While there are many popular sandbar “hang outs” in the area, each with their own merits, the Beaufort (or “downtown”) Sandbar is unquestionably the most popular and iconic. Finding it is quite easy if you are in the downtown area. Simply walk out to where the swings front the river at the Waterfront Park and look out a few hundred yards in the rough direction of 2 o’clock. If it’s within a few hours of either “side” of low tide, you’ll see a collection of boats encircling a sandy little island in the middle of the river.  Yep, that’s it.
One of my personal favorite aspects of the Beaufort Sandbar is, as I alluded to earlier, its utter lack of exclusivity. Beaufortonians of all ages, backgrounds, income and occupation arrive on its temporary shore via paddle boards, kayaks and boats of all size and shape. This eclectic mix of folks enjoy a relaxed sense of freedom seldom found on public beaches, with both dogs and kids running freely while grills are fired up, horseshoes are tossed and footballs are caught.
I’ve lived in the Beaufort area since I moved here in 1993 to serve as a Drill Instructor at Parris Island and I’ve always considered the Sandbar to be one of my favorite places.  For me, it has always induced a pleasant and surreal feeling of being surrounded by “all things Beaufort” while seeming a world away.
Best of all, this year, the Beaufort Sandbar has finally been given its Water Festival recognition, being immortalized by local artist William Rhett III as the festival’s 2012 official logo appearing in print, online and across the back of scores of T-shirts. It’s a beautiful piece and, if you’re lucky, you might be able to pick up a print at his gallery located at 901 Bay St.
In closing, if you are visiting and considering a potential move to the area, feel free to swing by a local real estate office and pick up some information on what’s available. Just know in advance that one of the nicest examples of local real estate is not available for sale. But you’re welcome to visit it at any time.

Will and Deena McCullough of Lowcountry Real Estate can be reached directly at 843-441-8286 or via email at

The (extra) cost of doing business

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By Will McCullough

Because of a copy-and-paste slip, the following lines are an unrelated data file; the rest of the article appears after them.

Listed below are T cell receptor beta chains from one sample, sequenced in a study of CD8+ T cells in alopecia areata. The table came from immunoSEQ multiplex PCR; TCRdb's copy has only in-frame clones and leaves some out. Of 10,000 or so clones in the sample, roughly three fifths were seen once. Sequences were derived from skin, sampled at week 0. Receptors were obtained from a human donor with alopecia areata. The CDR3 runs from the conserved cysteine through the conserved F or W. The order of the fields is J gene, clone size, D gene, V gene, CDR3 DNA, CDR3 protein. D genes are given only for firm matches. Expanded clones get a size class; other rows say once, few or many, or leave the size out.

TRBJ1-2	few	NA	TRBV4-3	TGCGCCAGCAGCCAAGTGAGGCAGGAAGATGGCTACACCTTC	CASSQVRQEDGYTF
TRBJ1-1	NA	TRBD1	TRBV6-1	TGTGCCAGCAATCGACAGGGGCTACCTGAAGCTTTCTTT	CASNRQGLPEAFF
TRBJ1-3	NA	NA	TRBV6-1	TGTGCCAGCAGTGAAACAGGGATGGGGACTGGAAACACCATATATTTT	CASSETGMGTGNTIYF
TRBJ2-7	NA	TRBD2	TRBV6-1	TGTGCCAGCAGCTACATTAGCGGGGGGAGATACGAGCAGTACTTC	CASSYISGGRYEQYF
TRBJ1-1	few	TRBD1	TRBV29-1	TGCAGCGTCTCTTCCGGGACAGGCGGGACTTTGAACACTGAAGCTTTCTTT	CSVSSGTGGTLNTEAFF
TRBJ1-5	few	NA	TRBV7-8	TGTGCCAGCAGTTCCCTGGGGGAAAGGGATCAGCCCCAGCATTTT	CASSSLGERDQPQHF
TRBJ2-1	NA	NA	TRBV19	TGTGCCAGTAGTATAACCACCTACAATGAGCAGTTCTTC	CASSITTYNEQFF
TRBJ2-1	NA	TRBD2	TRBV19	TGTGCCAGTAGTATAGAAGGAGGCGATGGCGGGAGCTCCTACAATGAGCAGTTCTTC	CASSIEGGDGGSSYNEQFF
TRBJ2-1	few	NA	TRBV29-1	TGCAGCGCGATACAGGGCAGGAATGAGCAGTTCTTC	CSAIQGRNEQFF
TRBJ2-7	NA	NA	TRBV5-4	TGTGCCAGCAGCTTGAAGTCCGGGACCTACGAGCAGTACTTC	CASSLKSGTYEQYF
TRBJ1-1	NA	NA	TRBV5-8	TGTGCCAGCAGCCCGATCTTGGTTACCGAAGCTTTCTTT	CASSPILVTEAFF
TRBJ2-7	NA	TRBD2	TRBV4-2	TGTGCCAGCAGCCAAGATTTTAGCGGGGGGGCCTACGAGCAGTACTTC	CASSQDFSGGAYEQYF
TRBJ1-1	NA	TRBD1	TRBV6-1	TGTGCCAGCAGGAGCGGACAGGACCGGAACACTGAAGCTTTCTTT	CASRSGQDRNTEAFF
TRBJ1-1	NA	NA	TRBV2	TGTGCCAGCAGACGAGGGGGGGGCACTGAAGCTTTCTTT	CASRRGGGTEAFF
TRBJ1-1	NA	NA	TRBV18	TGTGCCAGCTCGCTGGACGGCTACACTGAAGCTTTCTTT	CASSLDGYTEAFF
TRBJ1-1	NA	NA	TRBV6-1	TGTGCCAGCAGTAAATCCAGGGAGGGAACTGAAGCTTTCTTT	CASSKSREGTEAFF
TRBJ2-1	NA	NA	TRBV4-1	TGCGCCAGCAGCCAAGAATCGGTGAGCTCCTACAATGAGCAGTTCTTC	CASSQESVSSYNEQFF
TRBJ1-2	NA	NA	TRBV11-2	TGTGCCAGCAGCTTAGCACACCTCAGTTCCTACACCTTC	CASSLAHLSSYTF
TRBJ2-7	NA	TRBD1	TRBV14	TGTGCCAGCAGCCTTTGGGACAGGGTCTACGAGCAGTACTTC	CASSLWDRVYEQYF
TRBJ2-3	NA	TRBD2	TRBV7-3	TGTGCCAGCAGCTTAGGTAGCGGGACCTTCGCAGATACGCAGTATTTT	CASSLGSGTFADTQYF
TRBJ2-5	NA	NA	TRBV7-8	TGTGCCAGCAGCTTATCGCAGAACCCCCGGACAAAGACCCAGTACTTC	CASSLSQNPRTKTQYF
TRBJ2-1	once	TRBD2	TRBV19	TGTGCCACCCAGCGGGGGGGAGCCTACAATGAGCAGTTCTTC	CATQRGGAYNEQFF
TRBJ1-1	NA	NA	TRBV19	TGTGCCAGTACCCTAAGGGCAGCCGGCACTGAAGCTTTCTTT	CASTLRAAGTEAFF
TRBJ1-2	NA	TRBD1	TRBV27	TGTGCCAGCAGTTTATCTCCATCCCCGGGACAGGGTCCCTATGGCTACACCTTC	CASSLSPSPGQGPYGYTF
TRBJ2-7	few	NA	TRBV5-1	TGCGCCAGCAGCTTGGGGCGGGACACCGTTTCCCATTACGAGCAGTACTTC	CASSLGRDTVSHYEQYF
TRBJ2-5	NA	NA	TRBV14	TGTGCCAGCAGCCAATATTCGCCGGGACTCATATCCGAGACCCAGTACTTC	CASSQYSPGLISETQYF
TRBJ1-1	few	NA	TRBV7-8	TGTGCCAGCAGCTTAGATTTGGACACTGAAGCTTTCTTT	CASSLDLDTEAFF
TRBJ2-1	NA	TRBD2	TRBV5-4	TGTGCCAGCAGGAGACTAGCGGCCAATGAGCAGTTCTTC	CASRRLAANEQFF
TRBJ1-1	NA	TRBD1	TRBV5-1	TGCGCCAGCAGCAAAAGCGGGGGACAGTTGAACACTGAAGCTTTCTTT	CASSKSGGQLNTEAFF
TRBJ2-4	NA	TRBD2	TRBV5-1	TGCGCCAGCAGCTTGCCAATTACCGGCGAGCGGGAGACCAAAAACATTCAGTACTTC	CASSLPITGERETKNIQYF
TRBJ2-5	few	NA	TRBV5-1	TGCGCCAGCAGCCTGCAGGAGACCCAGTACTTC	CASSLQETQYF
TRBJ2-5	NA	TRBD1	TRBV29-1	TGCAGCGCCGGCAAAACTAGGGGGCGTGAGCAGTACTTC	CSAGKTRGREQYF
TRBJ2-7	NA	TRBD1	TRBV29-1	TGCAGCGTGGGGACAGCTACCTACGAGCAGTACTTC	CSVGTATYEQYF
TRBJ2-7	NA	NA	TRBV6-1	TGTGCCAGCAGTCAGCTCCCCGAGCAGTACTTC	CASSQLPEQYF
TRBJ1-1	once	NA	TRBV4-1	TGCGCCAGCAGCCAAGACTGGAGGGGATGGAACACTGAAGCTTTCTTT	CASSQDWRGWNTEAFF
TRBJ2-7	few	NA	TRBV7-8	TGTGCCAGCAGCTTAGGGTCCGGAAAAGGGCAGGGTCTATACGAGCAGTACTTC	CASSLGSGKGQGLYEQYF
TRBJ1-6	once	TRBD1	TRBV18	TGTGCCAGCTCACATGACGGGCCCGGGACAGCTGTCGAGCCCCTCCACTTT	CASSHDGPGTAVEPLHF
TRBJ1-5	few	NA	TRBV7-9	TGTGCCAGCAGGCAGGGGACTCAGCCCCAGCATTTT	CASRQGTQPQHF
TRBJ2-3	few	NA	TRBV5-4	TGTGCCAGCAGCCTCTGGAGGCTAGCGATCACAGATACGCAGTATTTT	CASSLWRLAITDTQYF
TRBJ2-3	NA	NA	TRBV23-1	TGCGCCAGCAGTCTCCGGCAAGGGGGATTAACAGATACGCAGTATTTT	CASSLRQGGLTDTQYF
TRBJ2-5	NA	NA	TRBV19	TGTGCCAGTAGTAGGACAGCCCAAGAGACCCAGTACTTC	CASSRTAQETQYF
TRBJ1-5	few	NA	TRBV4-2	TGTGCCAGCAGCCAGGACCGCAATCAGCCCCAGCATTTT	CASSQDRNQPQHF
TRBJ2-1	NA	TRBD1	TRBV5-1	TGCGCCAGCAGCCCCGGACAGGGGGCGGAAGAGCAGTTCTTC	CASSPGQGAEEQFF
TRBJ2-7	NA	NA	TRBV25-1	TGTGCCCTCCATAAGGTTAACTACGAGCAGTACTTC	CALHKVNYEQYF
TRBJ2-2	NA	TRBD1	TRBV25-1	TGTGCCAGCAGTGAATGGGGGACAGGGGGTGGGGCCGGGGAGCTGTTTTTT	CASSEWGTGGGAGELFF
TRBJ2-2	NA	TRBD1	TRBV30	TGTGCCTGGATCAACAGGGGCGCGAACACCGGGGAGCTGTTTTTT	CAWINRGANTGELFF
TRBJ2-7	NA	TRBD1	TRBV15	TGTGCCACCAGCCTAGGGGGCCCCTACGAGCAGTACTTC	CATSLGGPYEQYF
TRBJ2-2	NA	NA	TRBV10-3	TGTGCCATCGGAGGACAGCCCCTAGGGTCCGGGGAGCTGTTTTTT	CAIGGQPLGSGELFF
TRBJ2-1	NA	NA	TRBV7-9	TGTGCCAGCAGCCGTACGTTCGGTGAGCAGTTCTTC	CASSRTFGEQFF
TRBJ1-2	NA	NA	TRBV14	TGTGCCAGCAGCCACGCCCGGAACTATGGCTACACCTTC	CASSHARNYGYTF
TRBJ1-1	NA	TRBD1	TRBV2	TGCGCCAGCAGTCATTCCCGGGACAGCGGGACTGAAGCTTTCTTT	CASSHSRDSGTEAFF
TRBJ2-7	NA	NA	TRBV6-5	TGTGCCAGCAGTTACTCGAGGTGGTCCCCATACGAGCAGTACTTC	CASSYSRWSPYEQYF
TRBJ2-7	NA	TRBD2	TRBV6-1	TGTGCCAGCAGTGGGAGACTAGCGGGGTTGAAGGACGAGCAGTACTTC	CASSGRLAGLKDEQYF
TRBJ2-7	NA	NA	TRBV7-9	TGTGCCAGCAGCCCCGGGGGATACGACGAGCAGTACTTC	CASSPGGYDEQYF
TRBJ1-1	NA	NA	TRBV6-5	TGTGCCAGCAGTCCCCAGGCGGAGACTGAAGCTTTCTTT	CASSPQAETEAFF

Have you ever planned to contribute to the local economy by purchasing something you really wanted only to be surprised by extra, seemingly unexplainable, expenses? No, I’m not talking about feeding the parking meters while shopping along Bay Street; I’m talking about the closing costs associated with purchasing a property in the area. While experienced real estate buyers are stereotypically fully aware of exactly what closing costs consist of, most first time buyers are not.  So if you’re a potential first time buyer of real estate in the Lowcountry, please read on.  On the other hand, if you’ve already “been there, done that,” I’ll understand if you choose to stop reading now and skip forward to Terry Sweeney’s “Happy Winos” column. (For the record, I’m still waiting for him to review one of my favorite wines but he’s apparently prejudiced against the whole “volume meets cardboard box” packaging concept.)
Now that we’re left with just the first time buyers, please allow me to explain, in general, what closing costs are. In short, closing costs are not a single individual fee paid to some nameless entity when you buy a home. Instead, the term refers to the combined accumulation of multiple fees due to multiple sources for services rendered on your behalf during the transaction.  In other words, instead of one big charge, it’s a whole bunch of smaller charges added together. The following are a few examples of some of the individual items that, when combined together, make up some of what we refer to as closing costs.